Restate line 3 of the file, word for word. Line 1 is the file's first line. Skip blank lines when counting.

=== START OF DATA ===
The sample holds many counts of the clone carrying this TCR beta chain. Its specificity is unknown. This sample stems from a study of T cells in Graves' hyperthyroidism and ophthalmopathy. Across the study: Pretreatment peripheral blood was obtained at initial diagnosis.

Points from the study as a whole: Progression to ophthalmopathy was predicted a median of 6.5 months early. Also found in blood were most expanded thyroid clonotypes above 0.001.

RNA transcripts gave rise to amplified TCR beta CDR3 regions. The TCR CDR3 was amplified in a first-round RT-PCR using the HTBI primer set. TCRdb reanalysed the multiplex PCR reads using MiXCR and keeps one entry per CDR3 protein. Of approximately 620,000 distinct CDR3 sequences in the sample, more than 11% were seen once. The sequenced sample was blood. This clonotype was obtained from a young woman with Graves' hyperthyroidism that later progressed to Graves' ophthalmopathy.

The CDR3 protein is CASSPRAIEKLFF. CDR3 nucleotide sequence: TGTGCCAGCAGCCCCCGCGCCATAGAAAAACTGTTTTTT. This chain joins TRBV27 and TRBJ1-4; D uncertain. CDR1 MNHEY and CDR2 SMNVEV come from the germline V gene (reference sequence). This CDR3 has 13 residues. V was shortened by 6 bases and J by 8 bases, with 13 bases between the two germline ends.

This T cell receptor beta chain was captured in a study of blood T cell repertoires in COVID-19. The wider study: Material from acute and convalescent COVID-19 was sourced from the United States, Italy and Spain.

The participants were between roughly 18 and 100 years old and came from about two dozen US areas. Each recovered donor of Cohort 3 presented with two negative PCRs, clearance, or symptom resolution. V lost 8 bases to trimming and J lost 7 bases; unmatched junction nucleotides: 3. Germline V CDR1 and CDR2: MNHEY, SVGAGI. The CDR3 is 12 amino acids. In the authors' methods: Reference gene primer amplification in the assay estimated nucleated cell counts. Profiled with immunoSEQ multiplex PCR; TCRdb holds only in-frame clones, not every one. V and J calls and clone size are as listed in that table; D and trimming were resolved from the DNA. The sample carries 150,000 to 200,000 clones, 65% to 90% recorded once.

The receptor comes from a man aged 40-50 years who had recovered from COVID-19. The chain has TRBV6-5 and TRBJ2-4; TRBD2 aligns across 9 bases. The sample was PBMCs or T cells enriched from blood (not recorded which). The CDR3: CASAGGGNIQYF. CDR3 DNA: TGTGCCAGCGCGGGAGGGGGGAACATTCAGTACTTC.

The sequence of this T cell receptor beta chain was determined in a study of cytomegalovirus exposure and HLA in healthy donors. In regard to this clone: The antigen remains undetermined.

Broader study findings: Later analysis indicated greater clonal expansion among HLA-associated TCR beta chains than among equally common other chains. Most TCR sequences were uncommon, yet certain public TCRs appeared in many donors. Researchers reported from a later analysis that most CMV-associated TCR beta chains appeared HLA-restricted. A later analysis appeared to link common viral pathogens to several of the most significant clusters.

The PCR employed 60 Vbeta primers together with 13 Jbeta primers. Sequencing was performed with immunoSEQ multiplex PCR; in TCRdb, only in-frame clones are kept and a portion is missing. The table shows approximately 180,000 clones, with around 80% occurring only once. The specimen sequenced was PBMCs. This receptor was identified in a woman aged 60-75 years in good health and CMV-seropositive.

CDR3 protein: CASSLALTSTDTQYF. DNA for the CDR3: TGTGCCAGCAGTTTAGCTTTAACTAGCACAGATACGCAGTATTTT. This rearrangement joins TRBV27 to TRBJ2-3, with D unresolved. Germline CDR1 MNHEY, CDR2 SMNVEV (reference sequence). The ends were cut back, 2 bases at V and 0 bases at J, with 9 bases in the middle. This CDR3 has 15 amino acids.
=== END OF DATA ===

RNA transcripts gave rise to amplified TCR beta CDR3 regions. The TCR CDR3 was amplified in a first-round RT-PCR using the HTBI primer set. TCRdb reanalysed the multiplex PCR reads using MiXCR and keeps one entry per CDR3 protein. Of approximately 620,000 distinct CDR3 sequences in the sample, more than 11% were seen once. The sequenced sample was blood. This clonotype was obtained from a young woman with Graves' hyperthyroidism that later progressed to Graves' ophthalmopathy.